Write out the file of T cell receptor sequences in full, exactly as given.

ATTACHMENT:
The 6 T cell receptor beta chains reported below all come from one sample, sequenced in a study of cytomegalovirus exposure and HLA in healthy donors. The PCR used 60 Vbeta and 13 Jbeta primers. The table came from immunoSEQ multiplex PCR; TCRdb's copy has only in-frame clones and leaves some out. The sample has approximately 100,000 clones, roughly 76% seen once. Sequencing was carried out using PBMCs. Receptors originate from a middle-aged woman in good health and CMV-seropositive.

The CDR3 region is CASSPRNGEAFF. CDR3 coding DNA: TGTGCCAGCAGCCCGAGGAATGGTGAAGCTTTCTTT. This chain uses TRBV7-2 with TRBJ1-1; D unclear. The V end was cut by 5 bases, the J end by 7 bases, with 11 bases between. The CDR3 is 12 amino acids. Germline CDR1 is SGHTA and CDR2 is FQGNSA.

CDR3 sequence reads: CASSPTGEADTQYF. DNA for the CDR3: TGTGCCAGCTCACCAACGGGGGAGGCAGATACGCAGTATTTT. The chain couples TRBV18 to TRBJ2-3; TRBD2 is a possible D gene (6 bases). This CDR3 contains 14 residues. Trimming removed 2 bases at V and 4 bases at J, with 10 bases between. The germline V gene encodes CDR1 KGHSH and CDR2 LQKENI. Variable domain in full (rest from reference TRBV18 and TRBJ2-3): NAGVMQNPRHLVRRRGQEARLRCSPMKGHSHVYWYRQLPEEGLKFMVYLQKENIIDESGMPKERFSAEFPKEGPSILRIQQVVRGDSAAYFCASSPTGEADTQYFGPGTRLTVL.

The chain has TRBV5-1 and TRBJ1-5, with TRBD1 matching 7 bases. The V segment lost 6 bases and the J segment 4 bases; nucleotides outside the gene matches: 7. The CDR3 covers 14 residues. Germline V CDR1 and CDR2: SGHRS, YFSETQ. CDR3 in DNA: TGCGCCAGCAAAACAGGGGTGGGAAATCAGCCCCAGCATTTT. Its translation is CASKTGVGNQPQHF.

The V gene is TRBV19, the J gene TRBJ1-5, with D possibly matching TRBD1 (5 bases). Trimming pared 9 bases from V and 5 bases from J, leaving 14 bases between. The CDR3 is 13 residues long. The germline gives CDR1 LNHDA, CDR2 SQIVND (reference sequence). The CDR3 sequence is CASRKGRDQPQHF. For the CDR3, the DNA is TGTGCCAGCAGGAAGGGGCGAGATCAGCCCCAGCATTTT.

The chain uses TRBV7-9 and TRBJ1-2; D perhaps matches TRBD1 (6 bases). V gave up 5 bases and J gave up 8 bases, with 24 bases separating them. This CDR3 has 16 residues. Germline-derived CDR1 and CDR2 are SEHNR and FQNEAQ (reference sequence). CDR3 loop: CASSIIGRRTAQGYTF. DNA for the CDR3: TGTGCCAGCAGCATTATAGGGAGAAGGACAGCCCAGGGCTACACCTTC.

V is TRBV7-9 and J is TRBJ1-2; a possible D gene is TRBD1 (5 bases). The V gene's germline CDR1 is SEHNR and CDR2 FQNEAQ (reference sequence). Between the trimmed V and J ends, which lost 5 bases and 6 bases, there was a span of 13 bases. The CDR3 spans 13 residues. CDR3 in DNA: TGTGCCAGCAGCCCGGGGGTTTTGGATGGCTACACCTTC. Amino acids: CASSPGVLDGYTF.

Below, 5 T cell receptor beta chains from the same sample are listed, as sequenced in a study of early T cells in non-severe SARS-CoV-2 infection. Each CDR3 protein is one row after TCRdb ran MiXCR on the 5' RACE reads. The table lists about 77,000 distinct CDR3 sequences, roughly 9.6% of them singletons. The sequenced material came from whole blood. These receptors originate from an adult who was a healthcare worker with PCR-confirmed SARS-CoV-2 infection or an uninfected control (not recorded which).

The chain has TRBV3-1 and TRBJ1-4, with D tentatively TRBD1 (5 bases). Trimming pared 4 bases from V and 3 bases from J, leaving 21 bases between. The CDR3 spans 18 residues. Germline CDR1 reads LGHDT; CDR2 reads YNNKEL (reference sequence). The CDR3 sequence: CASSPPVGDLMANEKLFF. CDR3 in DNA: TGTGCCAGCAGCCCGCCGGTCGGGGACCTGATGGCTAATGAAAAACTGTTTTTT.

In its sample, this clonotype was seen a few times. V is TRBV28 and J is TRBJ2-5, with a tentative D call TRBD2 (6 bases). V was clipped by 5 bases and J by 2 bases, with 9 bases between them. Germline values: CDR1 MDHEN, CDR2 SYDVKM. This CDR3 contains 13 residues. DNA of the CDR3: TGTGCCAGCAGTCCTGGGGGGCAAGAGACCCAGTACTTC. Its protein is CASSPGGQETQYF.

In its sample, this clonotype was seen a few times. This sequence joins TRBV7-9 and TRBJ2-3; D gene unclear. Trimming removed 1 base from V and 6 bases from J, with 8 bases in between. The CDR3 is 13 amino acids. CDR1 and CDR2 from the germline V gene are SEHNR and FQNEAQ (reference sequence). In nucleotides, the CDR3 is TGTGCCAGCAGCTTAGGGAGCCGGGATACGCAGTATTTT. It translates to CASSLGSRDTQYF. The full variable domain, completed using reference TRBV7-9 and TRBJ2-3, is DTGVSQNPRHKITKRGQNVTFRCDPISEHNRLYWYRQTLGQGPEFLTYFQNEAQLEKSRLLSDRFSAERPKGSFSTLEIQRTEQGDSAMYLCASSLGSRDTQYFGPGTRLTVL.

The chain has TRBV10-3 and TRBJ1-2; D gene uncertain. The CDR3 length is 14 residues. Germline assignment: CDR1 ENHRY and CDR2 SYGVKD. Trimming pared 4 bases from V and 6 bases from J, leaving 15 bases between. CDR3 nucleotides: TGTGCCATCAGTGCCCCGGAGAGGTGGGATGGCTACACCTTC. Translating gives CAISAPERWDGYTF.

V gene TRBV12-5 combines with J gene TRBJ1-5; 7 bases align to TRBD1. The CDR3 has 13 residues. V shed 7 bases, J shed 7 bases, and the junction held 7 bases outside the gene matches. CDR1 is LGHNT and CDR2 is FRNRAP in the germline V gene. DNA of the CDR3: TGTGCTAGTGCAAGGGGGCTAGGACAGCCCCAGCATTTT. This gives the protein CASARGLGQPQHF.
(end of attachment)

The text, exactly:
The 6 T cell receptor beta chains reported below all come from one sample, sequenced in a study of cytomegalovirus exposure and HLA in healthy donors. The PCR used 60 Vbeta and 13 Jbeta primers. The table came from immunoSEQ multiplex PCR; TCRdb's copy has only in-frame clones and leaves some out. The sample has approximately 100,000 clones, roughly 76% seen once. Sequencing was carried out using PBMCs. Receptors originate from a middle-aged woman in good health and CMV-seropositive.

The CDR3 region is CASSPRNGEAFF. CDR3 coding DNA: TGTGCCAGCAGCCCGAGGAATGGTGAAGCTTTCTTT. This chain uses TRBV7-2 with TRBJ1-1; D unclear. The V end was cut by 5 bases, the J end by 7 bases, with 11 bases between. The CDR3 is 12 amino acids. Germline CDR1 is SGHTA and CDR2 is FQGNSA.

CDR3 sequence reads: CASSPTGEADTQYF. DNA for the CDR3: TGTGCCAGCTCACCAACGGGGGAGGCAGATACGCAGTATTTT. The chain couples TRBV18 to TRBJ2-3; TRBD2 is a possible D gene (6 bases). This CDR3 contains 14 residues. Trimming removed 2 bases at V and 4 bases at J, with 10 bases between. The germline V gene encodes CDR1 KGHSH and CDR2 LQKENI. Variable domain in full (rest from reference TRBV18 and TRBJ2-3): NAGVMQNPRHLVRRRGQEARLRCSPMKGHSHVYWYRQLPEEGLKFMVYLQKENIIDESGMPKERFSAEFPKEGPSILRIQQVVRGDSAAYFCASSPTGEADTQYFGPGTRLTVL.

The chain has TRBV5-1 and TRBJ1-5, with TRBD1 matching 7 bases. The V segment lost 6 bases and the J segment 4 bases; nucleotides outside the gene matches: 7. The CDR3 covers 14 residues. Germline V CDR1 and CDR2: SGHRS, YFSETQ. CDR3 in DNA: TGCGCCAGCAAAACAGGGGTGGGAAATCAGCCCCAGCATTTT. Its translation is CASKTGVGNQPQHF.

The V gene is TRBV19, the J gene TRBJ1-5, with D possibly matching TRBD1 (5 bases). Trimming pared 9 bases from V and 5 bases from J, leaving 14 bases between. The CDR3 is 13 residues long. The germline gives CDR1 LNHDA, CDR2 SQIVND (reference sequence). The CDR3 sequence is CASRKGRDQPQHF. For the CDR3, the DNA is TGTGCCAGCAGGAAGGGGCGAGATCAGCCCCAGCATTTT.

The chain uses TRBV7-9 and TRBJ1-2; D perhaps matches TRBD1 (6 bases). V gave up 5 bases and J gave up 8 bases, with 24 bases separating them. This CDR3 has 16 residues. Germline-derived CDR1 and CDR2 are SEHNR and FQNEAQ (reference sequence). CDR3 loop: CASSIIGRRTAQGYTF. DNA for the CDR3: TGTGCCAGCAGCATTATAGGGAGAAGGACAGCCCAGGGCTACACCTTC.

V is TRBV7-9 and J is TRBJ1-2; a possible D gene is TRBD1 (5 bases). The V gene's germline CDR1 is SEHNR and CDR2 FQNEAQ (reference sequence). Between the trimmed V and J ends, which lost 5 bases and 6 bases, there was a span of 13 bases. The CDR3 spans 13 residues. CDR3 in DNA: TGTGCCAGCAGCCCGGGGGTTTTGGATGGCTACACCTTC. Amino acids: CASSPGVLDGYTF.

Below, 5 T cell receptor beta chains from the same sample are listed, as sequenced in a study of early T cells in non-severe SARS-CoV-2 infection. Each CDR3 protein is one row after TCRdb ran MiXCR on the 5' RACE reads. The table lists about 77,000 distinct CDR3 sequences, roughly 9.6% of them singletons. The sequenced material came from whole blood. These receptors originate from an adult who was a healthcare worker with PCR-confirmed SARS-CoV-2 infection or an uninfected control (not recorded which).

The chain has TRBV3-1 and TRBJ1-4, with D tentatively TRBD1 (5 bases). Trimming pared 4 bases from V and 3 bases from J, leaving 21 bases between. The CDR3 spans 18 residues. Germline CDR1 reads LGHDT; CDR2 reads YNNKEL (reference sequence). The CDR3 sequence: CASSPPVGDLMANEKLFF. CDR3 in DNA: TGTGCCAGCAGCCCGCCGGTCGGGGACCTGATGGCTAATGAAAAACTGTTTTTT.

In its sample, this clonotype was seen a few times. V is TRBV28 and J is TRBJ2-5, with a tentative D call TRBD2 (6 bases). V was clipped by 5 bases and J by 2 bases, with 9 bases between them. Germline values: CDR1 MDHEN, CDR2 SYDVKM. This CDR3 contains 13 residues. DNA of the CDR3: TGTGCCAGCAGTCCTGGGGGGCAAGAGACCCAGTACTTC. Its protein is CASSPGGQETQYF.

In its sample, this clonotype was seen a few times. This sequence joins TRBV7-9 and TRBJ2-3; D gene unclear. Trimming removed 1 base from V and 6 bases from J, with 8 bases in between. The CDR3 is 13 amino acids. CDR1 and CDR2 from the germline V gene are SEHNR and FQNEAQ (reference sequence). In nucleotides, the CDR3 is TGTGCCAGCAGCTTAGGGAGCCGGGATACGCAGTATTTT. It translates to CASSLGSRDTQYF. The full variable domain, completed using reference TRBV7-9 and TRBJ2-3, is DTGVSQNPRHKITKRGQNVTFRCDPISEHNRLYWYRQTLGQGPEFLTYFQNEAQLEKSRLLSDRFSAERPKGSFSTLEIQRTEQGDSAMYLCASSLGSRDTQYFGPGTRLTVL.

The chain has TRBV10-3 and TRBJ1-2; D gene uncertain. The CDR3 length is 14 residues. Germline assignment: CDR1 ENHRY and CDR2 SYGVKD. Trimming pared 4 bases from V and 6 bases from J, leaving 15 bases between. CDR3 nucleotides: TGTGCCATCAGTGCCCCGGAGAGGTGGGATGGCTACACCTTC. Translating gives CAISAPERWDGYTF.

V gene TRBV12-5 combines with J gene TRBJ1-5; 7 bases align to TRBD1. The CDR3 has 13 residues. V shed 7 bases, J shed 7 bases, and the junction held 7 bases outside the gene matches. CDR1 is LGHNT and CDR2 is FRNRAP in the germline V gene. DNA of the CDR3: TGTGCTAGTGCAAGGGGGCTAGGACAGCCCCAGCATTTT. This gives the protein CASARGLGQPQHF.